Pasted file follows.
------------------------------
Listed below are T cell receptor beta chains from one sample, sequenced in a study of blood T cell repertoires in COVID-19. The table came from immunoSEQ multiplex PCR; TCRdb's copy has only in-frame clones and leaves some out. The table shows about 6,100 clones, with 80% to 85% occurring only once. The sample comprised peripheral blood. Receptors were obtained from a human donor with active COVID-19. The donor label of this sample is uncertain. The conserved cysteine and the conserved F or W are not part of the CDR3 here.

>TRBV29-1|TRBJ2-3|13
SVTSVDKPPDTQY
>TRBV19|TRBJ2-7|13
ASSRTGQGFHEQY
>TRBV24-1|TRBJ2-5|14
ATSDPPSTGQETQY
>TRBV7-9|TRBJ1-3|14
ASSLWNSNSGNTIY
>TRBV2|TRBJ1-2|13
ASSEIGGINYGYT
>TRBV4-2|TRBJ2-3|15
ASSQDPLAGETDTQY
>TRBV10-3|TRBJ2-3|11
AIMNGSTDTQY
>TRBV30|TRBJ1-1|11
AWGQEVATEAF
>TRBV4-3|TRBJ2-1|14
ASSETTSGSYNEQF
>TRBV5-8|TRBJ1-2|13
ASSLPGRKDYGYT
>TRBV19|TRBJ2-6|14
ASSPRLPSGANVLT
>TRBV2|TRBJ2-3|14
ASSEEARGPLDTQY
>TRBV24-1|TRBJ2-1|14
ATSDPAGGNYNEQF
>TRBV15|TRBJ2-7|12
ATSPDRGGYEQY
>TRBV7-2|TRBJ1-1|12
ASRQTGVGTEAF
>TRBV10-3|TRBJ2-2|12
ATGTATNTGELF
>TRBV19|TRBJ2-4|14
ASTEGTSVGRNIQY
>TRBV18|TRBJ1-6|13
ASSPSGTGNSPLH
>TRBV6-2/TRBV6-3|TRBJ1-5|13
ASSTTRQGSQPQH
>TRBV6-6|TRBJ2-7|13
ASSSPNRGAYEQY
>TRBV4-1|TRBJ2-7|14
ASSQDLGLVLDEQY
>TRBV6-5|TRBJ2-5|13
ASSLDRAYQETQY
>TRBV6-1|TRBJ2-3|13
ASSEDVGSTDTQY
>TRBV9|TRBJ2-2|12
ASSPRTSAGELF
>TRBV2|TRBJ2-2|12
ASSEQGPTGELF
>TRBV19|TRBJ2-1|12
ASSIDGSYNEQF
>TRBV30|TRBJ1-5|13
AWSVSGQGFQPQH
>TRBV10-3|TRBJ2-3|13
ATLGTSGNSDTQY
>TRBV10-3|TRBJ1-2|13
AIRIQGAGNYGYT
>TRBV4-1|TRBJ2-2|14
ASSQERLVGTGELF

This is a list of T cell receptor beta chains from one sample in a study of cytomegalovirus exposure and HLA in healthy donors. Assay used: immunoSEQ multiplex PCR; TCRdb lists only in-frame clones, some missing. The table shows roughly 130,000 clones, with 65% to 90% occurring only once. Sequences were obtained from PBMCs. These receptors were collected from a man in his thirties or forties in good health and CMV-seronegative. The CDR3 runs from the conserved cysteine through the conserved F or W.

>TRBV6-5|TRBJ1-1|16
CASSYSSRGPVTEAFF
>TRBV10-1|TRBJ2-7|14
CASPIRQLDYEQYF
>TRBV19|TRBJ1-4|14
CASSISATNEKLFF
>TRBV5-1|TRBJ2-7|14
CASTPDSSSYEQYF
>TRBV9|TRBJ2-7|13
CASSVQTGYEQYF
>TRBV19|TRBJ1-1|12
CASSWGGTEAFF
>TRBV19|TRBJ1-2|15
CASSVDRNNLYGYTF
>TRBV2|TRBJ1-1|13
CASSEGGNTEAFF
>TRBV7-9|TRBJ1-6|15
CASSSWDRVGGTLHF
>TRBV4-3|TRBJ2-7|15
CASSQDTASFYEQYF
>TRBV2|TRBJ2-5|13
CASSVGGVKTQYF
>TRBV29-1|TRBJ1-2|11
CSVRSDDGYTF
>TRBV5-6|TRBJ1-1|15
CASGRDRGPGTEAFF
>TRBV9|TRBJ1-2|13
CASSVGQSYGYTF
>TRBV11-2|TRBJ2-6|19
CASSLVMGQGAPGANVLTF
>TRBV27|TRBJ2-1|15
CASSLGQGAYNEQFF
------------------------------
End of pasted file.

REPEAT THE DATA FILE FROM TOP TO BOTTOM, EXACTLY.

Listed below are T cell receptor beta chains from one sample, sequenced in a study of blood T cell repertoires in COVID-19. The table came from immunoSEQ multiplex PCR; TCRdb's copy has only in-frame clones and leaves some out. The table shows about 6,100 clones, with 80% to 85% occurring only once. The sample comprised peripheral blood. Receptors were obtained from a human donor with active COVID-19. The donor label of this sample is uncertain. The conserved cysteine and the conserved F or W are not part of the CDR3 here.

>TRBV29-1|TRBJ2-3|13
SVTSVDKPPDTQY
>TRBV19|TRBJ2-7|13
ASSRTGQGFHEQY
>TRBV24-1|TRBJ2-5|14
ATSDPPSTGQETQY
>TRBV7-9|TRBJ1-3|14
ASSLWNSNSGNTIY
>TRBV2|TRBJ1-2|13
ASSEIGGINYGYT
>TRBV4-2|TRBJ2-3|15
ASSQDPLAGETDTQY
>TRBV10-3|TRBJ2-3|11
AIMNGSTDTQY
>TRBV30|TRBJ1-1|11
AWGQEVATEAF
>TRBV4-3|TRBJ2-1|14
ASSETTSGSYNEQF
>TRBV5-8|TRBJ1-2|13
ASSLPGRKDYGYT
>TRBV19|TRBJ2-6|14
ASSPRLPSGANVLT
>TRBV2|TRBJ2-3|14
ASSEEARGPLDTQY
>TRBV24-1|TRBJ2-1|14
ATSDPAGGNYNEQF
>TRBV15|TRBJ2-7|12
ATSPDRGGYEQY
>TRBV7-2|TRBJ1-1|12
ASRQTGVGTEAF
>TRBV10-3|TRBJ2-2|12
ATGTATNTGELF
>TRBV19|TRBJ2-4|14
ASTEGTSVGRNIQY
>TRBV18|TRBJ1-6|13
ASSPSGTGNSPLH
>TRBV6-2/TRBV6-3|TRBJ1-5|13
ASSTTRQGSQPQH
>TRBV6-6|TRBJ2-7|13
ASSSPNRGAYEQY
>TRBV4-1|TRBJ2-7|14
ASSQDLGLVLDEQY
>TRBV6-5|TRBJ2-5|13
ASSLDRAYQETQY
>TRBV6-1|TRBJ2-3|13
ASSEDVGSTDTQY
>TRBV9|TRBJ2-2|12
ASSPRTSAGELF
>TRBV2|TRBJ2-2|12
ASSEQGPTGELF
>TRBV19|TRBJ2-1|12
ASSIDGSYNEQF
>TRBV30|TRBJ1-5|13
AWSVSGQGFQPQH
>TRBV10-3|TRBJ2-3|13
ATLGTSGNSDTQY
>TRBV10-3|TRBJ1-2|13
AIRIQGAGNYGYT
>TRBV4-1|TRBJ2-2|14
ASSQERLVGTGELF

This is a list of T cell receptor beta chains from one sample in a study of cytomegalovirus exposure and HLA in healthy donors. Assay used: immunoSEQ multiplex PCR; TCRdb lists only in-frame clones, some missing. The table shows roughly 130,000 clones, with 65% to 90% occurring only once. Sequences were obtained from PBMCs. These receptors were collected from a man in his thirties or forties in good health and CMV-seronegative. The CDR3 runs from the conserved cysteine through the conserved F or W.

>TRBV6-5|TRBJ1-1|16
CASSYSSRGPVTEAFF
>TRBV10-1|TRBJ2-7|14
CASPIRQLDYEQYF
>TRBV19|TRBJ1-4|14
CASSISATNEKLFF
>TRBV5-1|TRBJ2-7|14
CASTPDSSSYEQYF
>TRBV9|TRBJ2-7|13
CASSVQTGYEQYF
>TRBV19|TRBJ1-1|12
CASSWGGTEAFF
>TRBV19|TRBJ1-2|15
CASSVDRNNLYGYTF
>TRBV2|TRBJ1-1|13
CASSEGGNTEAFF
>TRBV7-9|TRBJ1-6|15
CASSSWDRVGGTLHF
>TRBV4-3|TRBJ2-7|15
CASSQDTASFYEQYF
>TRBV2|TRBJ2-5|13
CASSVGGVKTQYF
>TRBV29-1|TRBJ1-2|11
CSVRSDDGYTF
>TRBV5-6|TRBJ1-1|15
CASGRDRGPGTEAFF
>TRBV9|TRBJ1-2|13
CASSVGQSYGYTF
>TRBV11-2|TRBJ2-6|19
CASSLVMGQGAPGANVLTF
>TRBV27|TRBJ2-1|15
CASSLGQGAYNEQFF